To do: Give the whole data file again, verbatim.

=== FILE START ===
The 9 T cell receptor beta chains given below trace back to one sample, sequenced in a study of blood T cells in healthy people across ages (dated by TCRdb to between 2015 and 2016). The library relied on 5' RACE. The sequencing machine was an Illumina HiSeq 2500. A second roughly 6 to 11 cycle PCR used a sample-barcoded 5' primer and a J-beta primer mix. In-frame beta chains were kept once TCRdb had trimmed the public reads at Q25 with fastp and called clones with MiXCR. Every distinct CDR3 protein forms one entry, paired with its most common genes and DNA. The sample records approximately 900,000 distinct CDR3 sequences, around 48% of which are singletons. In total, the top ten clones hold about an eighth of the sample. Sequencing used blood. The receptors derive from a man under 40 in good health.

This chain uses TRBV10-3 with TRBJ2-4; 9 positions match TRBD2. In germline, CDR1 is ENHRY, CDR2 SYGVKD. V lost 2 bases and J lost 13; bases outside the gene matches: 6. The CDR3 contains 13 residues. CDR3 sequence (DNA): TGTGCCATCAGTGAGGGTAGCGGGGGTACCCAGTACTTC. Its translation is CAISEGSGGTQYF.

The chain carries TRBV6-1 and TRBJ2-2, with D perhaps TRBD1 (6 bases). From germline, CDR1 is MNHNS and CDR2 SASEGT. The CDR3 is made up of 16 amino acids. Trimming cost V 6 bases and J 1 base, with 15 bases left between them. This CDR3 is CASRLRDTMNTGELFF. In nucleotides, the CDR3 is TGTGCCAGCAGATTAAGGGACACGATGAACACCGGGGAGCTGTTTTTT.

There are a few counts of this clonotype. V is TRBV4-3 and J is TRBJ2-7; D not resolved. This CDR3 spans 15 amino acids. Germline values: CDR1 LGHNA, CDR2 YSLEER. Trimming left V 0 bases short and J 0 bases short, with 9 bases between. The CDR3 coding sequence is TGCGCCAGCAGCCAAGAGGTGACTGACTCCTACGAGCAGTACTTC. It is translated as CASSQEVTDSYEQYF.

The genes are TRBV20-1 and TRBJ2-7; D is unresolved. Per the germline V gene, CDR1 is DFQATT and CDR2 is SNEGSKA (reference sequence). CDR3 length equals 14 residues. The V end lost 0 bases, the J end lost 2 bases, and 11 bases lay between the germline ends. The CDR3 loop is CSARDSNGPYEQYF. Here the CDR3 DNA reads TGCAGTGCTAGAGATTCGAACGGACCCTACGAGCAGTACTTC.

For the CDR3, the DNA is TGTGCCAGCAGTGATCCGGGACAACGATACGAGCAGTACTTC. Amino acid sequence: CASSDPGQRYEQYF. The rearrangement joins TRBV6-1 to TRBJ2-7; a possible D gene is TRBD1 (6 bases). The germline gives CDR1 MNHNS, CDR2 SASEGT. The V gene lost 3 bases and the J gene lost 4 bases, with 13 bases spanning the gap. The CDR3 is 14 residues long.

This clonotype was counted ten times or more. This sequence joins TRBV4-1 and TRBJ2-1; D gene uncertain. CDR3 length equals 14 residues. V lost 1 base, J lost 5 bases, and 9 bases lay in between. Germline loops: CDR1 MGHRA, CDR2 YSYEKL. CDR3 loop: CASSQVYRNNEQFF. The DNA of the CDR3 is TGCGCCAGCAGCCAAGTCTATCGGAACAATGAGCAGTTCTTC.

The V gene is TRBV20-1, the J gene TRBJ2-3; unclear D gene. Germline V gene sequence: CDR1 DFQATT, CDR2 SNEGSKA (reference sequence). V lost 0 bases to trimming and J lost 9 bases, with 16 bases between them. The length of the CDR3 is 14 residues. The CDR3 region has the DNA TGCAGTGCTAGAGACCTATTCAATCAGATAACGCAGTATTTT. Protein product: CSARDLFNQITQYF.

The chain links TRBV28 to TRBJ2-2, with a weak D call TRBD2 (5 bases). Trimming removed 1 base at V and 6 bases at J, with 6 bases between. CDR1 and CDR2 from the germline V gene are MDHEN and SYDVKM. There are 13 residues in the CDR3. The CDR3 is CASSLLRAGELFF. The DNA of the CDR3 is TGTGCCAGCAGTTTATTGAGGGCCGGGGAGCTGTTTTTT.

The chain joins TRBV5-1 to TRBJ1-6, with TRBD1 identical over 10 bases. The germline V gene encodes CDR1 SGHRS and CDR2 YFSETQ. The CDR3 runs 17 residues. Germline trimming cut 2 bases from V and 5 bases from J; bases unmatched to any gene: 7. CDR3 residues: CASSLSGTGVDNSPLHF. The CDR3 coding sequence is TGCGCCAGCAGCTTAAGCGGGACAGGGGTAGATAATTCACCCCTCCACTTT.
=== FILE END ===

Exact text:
The 9 T cell receptor beta chains given below trace back to one sample, sequenced in a study of blood T cells in healthy people across ages (dated by TCRdb to between 2015 and 2016). The library relied on 5' RACE. The sequencing machine was an Illumina HiSeq 2500. A second roughly 6 to 11 cycle PCR used a sample-barcoded 5' primer and a J-beta primer mix. In-frame beta chains were kept once TCRdb had trimmed the public reads at Q25 with fastp and called clones with MiXCR. Every distinct CDR3 protein forms one entry, paired with its most common genes and DNA. The sample records approximately 900,000 distinct CDR3 sequences, around 48% of which are singletons. In total, the top ten clones hold about an eighth of the sample. Sequencing used blood. The receptors derive from a man under 40 in good health.

This chain uses TRBV10-3 with TRBJ2-4; 9 positions match TRBD2. In germline, CDR1 is ENHRY, CDR2 SYGVKD. V lost 2 bases and J lost 13; bases outside the gene matches: 6. The CDR3 contains 13 residues. CDR3 sequence (DNA): TGTGCCATCAGTGAGGGTAGCGGGGGTACCCAGTACTTC. Its translation is CAISEGSGGTQYF.

The chain carries TRBV6-1 and TRBJ2-2, with D perhaps TRBD1 (6 bases). From germline, CDR1 is MNHNS and CDR2 SASEGT. The CDR3 is made up of 16 amino acids. Trimming cost V 6 bases and J 1 base, with 15 bases left between them. This CDR3 is CASRLRDTMNTGELFF. In nucleotides, the CDR3 is TGTGCCAGCAGATTAAGGGACACGATGAACACCGGGGAGCTGTTTTTT.

There are a few counts of this clonotype. V is TRBV4-3 and J is TRBJ2-7; D not resolved. This CDR3 spans 15 amino acids. Germline values: CDR1 LGHNA, CDR2 YSLEER. Trimming left V 0 bases short and J 0 bases short, with 9 bases between. The CDR3 coding sequence is TGCGCCAGCAGCCAAGAGGTGACTGACTCCTACGAGCAGTACTTC. It is translated as CASSQEVTDSYEQYF.

The genes are TRBV20-1 and TRBJ2-7; D is unresolved. Per the germline V gene, CDR1 is DFQATT and CDR2 is SNEGSKA (reference sequence). CDR3 length equals 14 residues. The V end lost 0 bases, the J end lost 2 bases, and 11 bases lay between the germline ends. The CDR3 loop is CSARDSNGPYEQYF. Here the CDR3 DNA reads TGCAGTGCTAGAGATTCGAACGGACCCTACGAGCAGTACTTC.

For the CDR3, the DNA is TGTGCCAGCAGTGATCCGGGACAACGATACGAGCAGTACTTC. Amino acid sequence: CASSDPGQRYEQYF. The rearrangement joins TRBV6-1 to TRBJ2-7; a possible D gene is TRBD1 (6 bases). The germline gives CDR1 MNHNS, CDR2 SASEGT. The V gene lost 3 bases and the J gene lost 4 bases, with 13 bases spanning the gap. The CDR3 is 14 residues long.

This clonotype was counted ten times or more. This sequence joins TRBV4-1 and TRBJ2-1; D gene uncertain. CDR3 length equals 14 residues. V lost 1 base, J lost 5 bases, and 9 bases lay in between. Germline loops: CDR1 MGHRA, CDR2 YSYEKL. CDR3 loop: CASSQVYRNNEQFF. The DNA of the CDR3 is TGCGCCAGCAGCCAAGTCTATCGGAACAATGAGCAGTTCTTC.

The V gene is TRBV20-1, the J gene TRBJ2-3; unclear D gene. Germline V gene sequence: CDR1 DFQATT, CDR2 SNEGSKA (reference sequence). V lost 0 bases to trimming and J lost 9 bases, with 16 bases between them. The length of the CDR3 is 14 residues. The CDR3 region has the DNA TGCAGTGCTAGAGACCTATTCAATCAGATAACGCAGTATTTT. Protein product: CSARDLFNQITQYF.

The chain links TRBV28 to TRBJ2-2, with a weak D call TRBD2 (5 bases). Trimming removed 1 base at V and 6 bases at J, with 6 bases between. CDR1 and CDR2 from the germline V gene are MDHEN and SYDVKM. There are 13 residues in the CDR3. The CDR3 is CASSLLRAGELFF. The DNA of the CDR3 is TGTGCCAGCAGTTTATTGAGGGCCGGGGAGCTGTTTTTT.

The chain joins TRBV5-1 to TRBJ1-6, with TRBD1 identical over 10 bases. The germline V gene encodes CDR1 SGHRS and CDR2 YFSETQ. The CDR3 runs 17 residues. Germline trimming cut 2 bases from V and 5 bases from J; bases unmatched to any gene: 7. CDR3 residues: CASSLSGTGVDNSPLHF. The CDR3 coding sequence is TGCGCCAGCAGCTTAAGCGGGACAGGGGTAGATAATTCACCCCTCCACTTT.